The Hildegurls are devoted to the
music of a 12th-century abbess, but these are no singing nuns.
the Hildegurls, a quartet of contemporary composers based in New York, have
left the convent behind and are heading toward the unconventional in their
adaptation of "Ordo Virtutum," the electronic-music entry in this year's
Lincoln Center Festival.
"Ordo Virtutum" was written by Hildegard von Bingen,
the forceful German abbess and accomplished plainchant composer whose 900th
birthday is being observed this year. Her "play of the virtues" portrays
the Soul's struggle to reject the Devil's lures and to embrace Humility,
Chastity and a dozen other wholesome characters. The musical drama is one
of the earliest examples of a morality play and possibly the first opera.
While Eve Beglarian, Lisa Bielawa, Kitty Brazelton and Elaine Kaplinsky
respect Hildegard's musical genius and celebrate her proto-feminist status,
their "Ordo Virtutum," which opened Wednesday and will be performed again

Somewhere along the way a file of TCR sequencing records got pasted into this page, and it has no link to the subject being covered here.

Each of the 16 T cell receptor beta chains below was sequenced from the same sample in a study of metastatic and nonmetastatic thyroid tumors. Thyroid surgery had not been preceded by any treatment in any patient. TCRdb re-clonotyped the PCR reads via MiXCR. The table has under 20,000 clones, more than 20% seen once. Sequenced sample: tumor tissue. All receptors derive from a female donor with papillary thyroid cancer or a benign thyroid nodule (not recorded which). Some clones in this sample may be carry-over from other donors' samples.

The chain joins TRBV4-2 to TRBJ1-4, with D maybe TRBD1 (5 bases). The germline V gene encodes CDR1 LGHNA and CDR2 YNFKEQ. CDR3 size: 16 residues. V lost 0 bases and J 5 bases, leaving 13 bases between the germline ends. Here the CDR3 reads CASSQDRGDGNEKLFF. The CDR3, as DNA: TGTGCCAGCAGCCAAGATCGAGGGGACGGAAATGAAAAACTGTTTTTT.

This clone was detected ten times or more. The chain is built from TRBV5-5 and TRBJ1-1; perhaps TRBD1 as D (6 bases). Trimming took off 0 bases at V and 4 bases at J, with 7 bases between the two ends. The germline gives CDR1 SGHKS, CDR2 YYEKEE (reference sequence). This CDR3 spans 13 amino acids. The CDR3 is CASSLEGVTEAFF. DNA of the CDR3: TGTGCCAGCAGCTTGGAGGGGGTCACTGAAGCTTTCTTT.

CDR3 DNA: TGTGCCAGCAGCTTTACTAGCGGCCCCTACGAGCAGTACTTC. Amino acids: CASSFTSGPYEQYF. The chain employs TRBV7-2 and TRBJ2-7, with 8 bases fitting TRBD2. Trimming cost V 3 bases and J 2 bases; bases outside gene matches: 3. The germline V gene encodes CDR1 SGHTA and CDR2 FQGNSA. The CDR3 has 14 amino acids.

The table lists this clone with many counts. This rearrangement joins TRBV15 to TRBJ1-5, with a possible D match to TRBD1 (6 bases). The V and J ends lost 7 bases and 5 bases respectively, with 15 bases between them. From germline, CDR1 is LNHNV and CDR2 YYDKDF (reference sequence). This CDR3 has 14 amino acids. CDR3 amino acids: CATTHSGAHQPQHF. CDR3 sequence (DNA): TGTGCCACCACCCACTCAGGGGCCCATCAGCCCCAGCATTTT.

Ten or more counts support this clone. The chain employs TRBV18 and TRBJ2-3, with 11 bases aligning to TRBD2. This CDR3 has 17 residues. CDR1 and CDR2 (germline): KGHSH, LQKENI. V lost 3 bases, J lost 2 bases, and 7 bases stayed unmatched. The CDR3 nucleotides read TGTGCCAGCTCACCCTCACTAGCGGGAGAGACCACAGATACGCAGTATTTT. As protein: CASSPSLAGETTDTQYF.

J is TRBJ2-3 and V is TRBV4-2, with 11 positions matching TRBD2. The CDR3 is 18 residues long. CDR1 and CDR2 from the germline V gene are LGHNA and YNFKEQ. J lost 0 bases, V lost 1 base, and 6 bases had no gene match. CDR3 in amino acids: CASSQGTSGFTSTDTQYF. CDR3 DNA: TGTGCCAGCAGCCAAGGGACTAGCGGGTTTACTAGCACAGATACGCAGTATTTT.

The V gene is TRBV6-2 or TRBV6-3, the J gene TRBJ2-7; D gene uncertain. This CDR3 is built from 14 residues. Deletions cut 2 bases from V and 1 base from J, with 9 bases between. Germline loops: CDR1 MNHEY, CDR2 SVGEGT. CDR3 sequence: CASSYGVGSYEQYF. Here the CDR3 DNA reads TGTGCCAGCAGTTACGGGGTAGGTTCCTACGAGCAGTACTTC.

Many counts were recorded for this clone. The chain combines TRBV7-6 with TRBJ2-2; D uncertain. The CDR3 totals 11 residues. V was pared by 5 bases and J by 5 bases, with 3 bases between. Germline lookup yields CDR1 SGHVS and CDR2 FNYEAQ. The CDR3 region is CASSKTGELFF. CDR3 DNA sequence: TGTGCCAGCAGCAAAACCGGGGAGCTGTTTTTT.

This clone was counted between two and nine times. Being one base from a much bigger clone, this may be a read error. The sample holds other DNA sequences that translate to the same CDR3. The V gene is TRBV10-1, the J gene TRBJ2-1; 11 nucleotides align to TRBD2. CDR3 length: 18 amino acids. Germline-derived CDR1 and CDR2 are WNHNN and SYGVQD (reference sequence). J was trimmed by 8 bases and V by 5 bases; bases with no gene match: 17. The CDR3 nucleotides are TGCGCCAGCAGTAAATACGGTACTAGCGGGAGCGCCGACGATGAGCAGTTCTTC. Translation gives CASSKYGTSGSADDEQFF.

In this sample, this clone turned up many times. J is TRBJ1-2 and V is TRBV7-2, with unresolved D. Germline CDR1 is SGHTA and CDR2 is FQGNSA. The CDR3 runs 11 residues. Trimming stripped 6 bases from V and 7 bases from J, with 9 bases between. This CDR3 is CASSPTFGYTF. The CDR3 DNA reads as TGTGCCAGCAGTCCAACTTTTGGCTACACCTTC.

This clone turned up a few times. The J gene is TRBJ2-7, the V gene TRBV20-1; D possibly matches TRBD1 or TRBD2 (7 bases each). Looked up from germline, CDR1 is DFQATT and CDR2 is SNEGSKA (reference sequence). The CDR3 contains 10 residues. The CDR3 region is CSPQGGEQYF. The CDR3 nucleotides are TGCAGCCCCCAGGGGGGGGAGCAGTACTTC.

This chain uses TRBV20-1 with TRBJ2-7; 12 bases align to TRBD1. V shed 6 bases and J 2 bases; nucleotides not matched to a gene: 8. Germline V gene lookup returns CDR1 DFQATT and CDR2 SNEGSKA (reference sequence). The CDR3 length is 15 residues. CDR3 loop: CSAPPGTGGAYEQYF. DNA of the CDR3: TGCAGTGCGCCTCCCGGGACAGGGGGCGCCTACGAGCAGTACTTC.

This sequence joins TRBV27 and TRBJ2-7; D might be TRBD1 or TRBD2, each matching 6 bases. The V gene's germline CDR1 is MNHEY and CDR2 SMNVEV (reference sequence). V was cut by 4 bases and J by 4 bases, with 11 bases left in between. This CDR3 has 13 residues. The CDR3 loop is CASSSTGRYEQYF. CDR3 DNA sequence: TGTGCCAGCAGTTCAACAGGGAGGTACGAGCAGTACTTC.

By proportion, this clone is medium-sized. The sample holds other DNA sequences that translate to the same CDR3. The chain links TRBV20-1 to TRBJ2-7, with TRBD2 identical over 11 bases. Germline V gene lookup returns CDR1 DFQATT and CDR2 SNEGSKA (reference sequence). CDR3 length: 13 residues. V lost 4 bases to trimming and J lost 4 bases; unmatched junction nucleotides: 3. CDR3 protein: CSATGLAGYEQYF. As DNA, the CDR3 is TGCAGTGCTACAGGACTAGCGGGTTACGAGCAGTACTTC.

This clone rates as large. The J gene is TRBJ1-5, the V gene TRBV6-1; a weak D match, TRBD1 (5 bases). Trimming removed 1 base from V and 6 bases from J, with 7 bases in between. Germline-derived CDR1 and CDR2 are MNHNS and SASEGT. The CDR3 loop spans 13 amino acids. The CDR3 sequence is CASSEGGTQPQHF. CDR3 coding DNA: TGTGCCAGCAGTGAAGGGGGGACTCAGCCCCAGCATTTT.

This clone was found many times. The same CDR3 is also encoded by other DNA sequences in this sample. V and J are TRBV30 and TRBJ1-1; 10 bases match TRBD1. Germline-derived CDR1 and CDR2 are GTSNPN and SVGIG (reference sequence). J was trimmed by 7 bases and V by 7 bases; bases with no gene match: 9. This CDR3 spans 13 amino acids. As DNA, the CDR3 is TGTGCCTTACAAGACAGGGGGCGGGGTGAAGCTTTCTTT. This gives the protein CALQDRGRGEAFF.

Friday and Saturday, is hardly a reverential reading.
We're not early-music practitioners," Brazelton said in a recent telephone
"We have our trouble with her," Bielawa added. "It's not as if
we all want to be like her. We've gotten to know her pretty well, and none
of us really feel like she'd be our best friend."
Dividing the work into
four acts, each Hildegurl applied her individual sensibility to one of the
sections, preserving Hildegard's melodies and the Latin text but reinterpreting
the music through modem ears -- and with modern technology. Although the
women are singers and instrumentalists who perform "Ordo Virtutum" live,
trading roles as they go, soundtracks and other devices are used to amplify
Brazelton, for example, used CMIX, a program developed in the early 1980's
to manipulate sound files on IBM mainframe computers. When assembling
her section, she found she was forced to squeeze 45 minutes of songs
by virtuous characters into her allotted 15 minutes of time.
She recalled, "I didn't dare edit this gorgeous stuff, so I stacked
them up, one on top of another.